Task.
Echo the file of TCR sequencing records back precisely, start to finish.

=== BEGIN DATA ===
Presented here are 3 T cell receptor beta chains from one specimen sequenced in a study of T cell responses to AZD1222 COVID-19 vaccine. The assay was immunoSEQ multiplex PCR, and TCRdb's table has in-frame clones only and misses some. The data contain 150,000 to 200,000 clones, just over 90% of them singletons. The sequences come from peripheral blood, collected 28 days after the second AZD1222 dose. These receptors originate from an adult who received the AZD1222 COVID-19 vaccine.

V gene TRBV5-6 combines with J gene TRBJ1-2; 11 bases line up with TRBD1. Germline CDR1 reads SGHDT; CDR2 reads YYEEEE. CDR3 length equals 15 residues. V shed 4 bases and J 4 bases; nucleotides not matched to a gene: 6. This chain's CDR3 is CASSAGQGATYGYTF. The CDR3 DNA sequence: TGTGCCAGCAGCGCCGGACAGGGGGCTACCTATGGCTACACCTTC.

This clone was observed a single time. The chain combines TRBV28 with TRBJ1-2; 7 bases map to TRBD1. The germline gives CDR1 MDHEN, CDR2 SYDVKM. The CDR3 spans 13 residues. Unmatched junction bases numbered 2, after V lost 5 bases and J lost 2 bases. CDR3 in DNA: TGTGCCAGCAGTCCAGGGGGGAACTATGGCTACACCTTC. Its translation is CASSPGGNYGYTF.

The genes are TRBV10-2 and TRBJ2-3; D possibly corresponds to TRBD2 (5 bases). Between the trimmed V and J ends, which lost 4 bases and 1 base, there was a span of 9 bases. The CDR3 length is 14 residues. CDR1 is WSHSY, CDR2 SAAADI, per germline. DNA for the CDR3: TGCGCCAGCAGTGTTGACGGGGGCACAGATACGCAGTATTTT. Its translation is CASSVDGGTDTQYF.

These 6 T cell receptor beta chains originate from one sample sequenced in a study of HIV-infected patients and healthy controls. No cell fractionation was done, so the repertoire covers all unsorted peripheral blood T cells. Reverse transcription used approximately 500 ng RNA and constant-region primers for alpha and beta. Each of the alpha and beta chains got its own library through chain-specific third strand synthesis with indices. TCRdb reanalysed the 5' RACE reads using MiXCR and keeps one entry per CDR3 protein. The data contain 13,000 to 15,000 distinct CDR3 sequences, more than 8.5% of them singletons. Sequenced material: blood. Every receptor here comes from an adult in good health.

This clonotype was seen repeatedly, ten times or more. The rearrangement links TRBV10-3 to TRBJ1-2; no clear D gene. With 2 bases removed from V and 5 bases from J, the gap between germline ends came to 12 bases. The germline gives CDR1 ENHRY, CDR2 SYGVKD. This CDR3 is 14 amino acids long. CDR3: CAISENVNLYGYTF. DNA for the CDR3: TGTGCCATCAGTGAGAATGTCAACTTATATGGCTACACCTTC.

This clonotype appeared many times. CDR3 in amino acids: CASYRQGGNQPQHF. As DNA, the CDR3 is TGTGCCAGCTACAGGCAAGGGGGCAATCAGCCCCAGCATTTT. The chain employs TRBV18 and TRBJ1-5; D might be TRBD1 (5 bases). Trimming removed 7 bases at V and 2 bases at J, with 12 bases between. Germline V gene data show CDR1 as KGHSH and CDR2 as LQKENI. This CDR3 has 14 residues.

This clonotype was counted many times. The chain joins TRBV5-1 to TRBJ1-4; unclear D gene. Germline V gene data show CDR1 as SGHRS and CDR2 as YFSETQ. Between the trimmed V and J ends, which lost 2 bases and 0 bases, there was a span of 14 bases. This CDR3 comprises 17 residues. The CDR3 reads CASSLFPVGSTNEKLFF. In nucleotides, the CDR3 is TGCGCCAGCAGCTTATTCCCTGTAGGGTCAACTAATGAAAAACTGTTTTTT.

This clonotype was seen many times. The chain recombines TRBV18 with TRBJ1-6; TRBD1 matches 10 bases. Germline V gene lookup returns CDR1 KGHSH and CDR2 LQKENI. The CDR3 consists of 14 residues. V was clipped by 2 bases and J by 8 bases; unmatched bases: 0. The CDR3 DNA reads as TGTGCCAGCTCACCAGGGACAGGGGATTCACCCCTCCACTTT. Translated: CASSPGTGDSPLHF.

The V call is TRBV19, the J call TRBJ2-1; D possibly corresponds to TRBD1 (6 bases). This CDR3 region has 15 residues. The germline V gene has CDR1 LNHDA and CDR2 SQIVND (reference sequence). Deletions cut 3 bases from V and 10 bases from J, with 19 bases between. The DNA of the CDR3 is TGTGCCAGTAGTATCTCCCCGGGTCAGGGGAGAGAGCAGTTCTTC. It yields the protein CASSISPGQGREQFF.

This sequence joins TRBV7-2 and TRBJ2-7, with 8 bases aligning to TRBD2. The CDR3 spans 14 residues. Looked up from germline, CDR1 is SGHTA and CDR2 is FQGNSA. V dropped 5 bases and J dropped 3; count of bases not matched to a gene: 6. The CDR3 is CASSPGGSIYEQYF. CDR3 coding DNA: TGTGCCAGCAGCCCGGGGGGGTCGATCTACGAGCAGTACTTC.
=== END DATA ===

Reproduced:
Presented here are 3 T cell receptor beta chains from one specimen sequenced in a study of T cell responses to AZD1222 COVID-19 vaccine. The assay was immunoSEQ multiplex PCR, and TCRdb's table has in-frame clones only and misses some. The data contain 150,000 to 200,000 clones, just over 90% of them singletons. The sequences come from peripheral blood, collected 28 days after the second AZD1222 dose. These receptors originate from an adult who received the AZD1222 COVID-19 vaccine.

V gene TRBV5-6 combines with J gene TRBJ1-2; 11 bases line up with TRBD1. Germline CDR1 reads SGHDT; CDR2 reads YYEEEE. CDR3 length equals 15 residues. V shed 4 bases and J 4 bases; nucleotides not matched to a gene: 6. This chain's CDR3 is CASSAGQGATYGYTF. The CDR3 DNA sequence: TGTGCCAGCAGCGCCGGACAGGGGGCTACCTATGGCTACACCTTC.

This clone was observed a single time. The chain combines TRBV28 with TRBJ1-2; 7 bases map to TRBD1. The germline gives CDR1 MDHEN, CDR2 SYDVKM. The CDR3 spans 13 residues. Unmatched junction bases numbered 2, after V lost 5 bases and J lost 2 bases. CDR3 in DNA: TGTGCCAGCAGTCCAGGGGGGAACTATGGCTACACCTTC. Its translation is CASSPGGNYGYTF.

The genes are TRBV10-2 and TRBJ2-3; D possibly corresponds to TRBD2 (5 bases). Between the trimmed V and J ends, which lost 4 bases and 1 base, there was a span of 9 bases. The CDR3 length is 14 residues. CDR1 is WSHSY, CDR2 SAAADI, per germline. DNA for the CDR3: TGCGCCAGCAGTGTTGACGGGGGCACAGATACGCAGTATTTT. Its translation is CASSVDGGTDTQYF.

These 6 T cell receptor beta chains originate from one sample sequenced in a study of HIV-infected patients and healthy controls. No cell fractionation was done, so the repertoire covers all unsorted peripheral blood T cells. Reverse transcription used approximately 500 ng RNA and constant-region primers for alpha and beta. Each of the alpha and beta chains got its own library through chain-specific third strand synthesis with indices. TCRdb reanalysed the 5' RACE reads using MiXCR and keeps one entry per CDR3 protein. The data contain 13,000 to 15,000 distinct CDR3 sequences, more than 8.5% of them singletons. Sequenced material: blood. Every receptor here comes from an adult in good health.

This clonotype was seen repeatedly, ten times or more. The rearrangement links TRBV10-3 to TRBJ1-2; no clear D gene. With 2 bases removed from V and 5 bases from J, the gap between germline ends came to 12 bases. The germline gives CDR1 ENHRY, CDR2 SYGVKD. This CDR3 is 14 amino acids long. CDR3: CAISENVNLYGYTF. DNA for the CDR3: TGTGCCATCAGTGAGAATGTCAACTTATATGGCTACACCTTC.

This clonotype appeared many times. CDR3 in amino acids: CASYRQGGNQPQHF. As DNA, the CDR3 is TGTGCCAGCTACAGGCAAGGGGGCAATCAGCCCCAGCATTTT. The chain employs TRBV18 and TRBJ1-5; D might be TRBD1 (5 bases). Trimming removed 7 bases at V and 2 bases at J, with 12 bases between. Germline V gene data show CDR1 as KGHSH and CDR2 as LQKENI. This CDR3 has 14 residues.

This clonotype was counted many times. The chain joins TRBV5-1 to TRBJ1-4; unclear D gene. Germline V gene data show CDR1 as SGHRS and CDR2 as YFSETQ. Between the trimmed V and J ends, which lost 2 bases and 0 bases, there was a span of 14 bases. This CDR3 comprises 17 residues. The CDR3 reads CASSLFPVGSTNEKLFF. In nucleotides, the CDR3 is TGCGCCAGCAGCTTATTCCCTGTAGGGTCAACTAATGAAAAACTGTTTTTT.

This clonotype was seen many times. The chain recombines TRBV18 with TRBJ1-6; TRBD1 matches 10 bases. Germline V gene lookup returns CDR1 KGHSH and CDR2 LQKENI. The CDR3 consists of 14 residues. V was clipped by 2 bases and J by 8 bases; unmatched bases: 0. The CDR3 DNA reads as TGTGCCAGCTCACCAGGGACAGGGGATTCACCCCTCCACTTT. Translated: CASSPGTGDSPLHF.

The V call is TRBV19, the J call TRBJ2-1; D possibly corresponds to TRBD1 (6 bases). This CDR3 region has 15 residues. The germline V gene has CDR1 LNHDA and CDR2 SQIVND (reference sequence). Deletions cut 3 bases from V and 10 bases from J, with 19 bases between. The DNA of the CDR3 is TGTGCCAGTAGTATCTCCCCGGGTCAGGGGAGAGAGCAGTTCTTC. It yields the protein CASSISPGQGREQFF.

This sequence joins TRBV7-2 and TRBJ2-7, with 8 bases aligning to TRBD2. The CDR3 spans 14 residues. Looked up from germline, CDR1 is SGHTA and CDR2 is FQGNSA. V dropped 5 bases and J dropped 3; count of bases not matched to a gene: 6. The CDR3 is CASSPGGSIYEQYF. CDR3 coding DNA: TGTGCCAGCAGCCCGGGGGGGTCGATCTACGAGCAGTACTTC.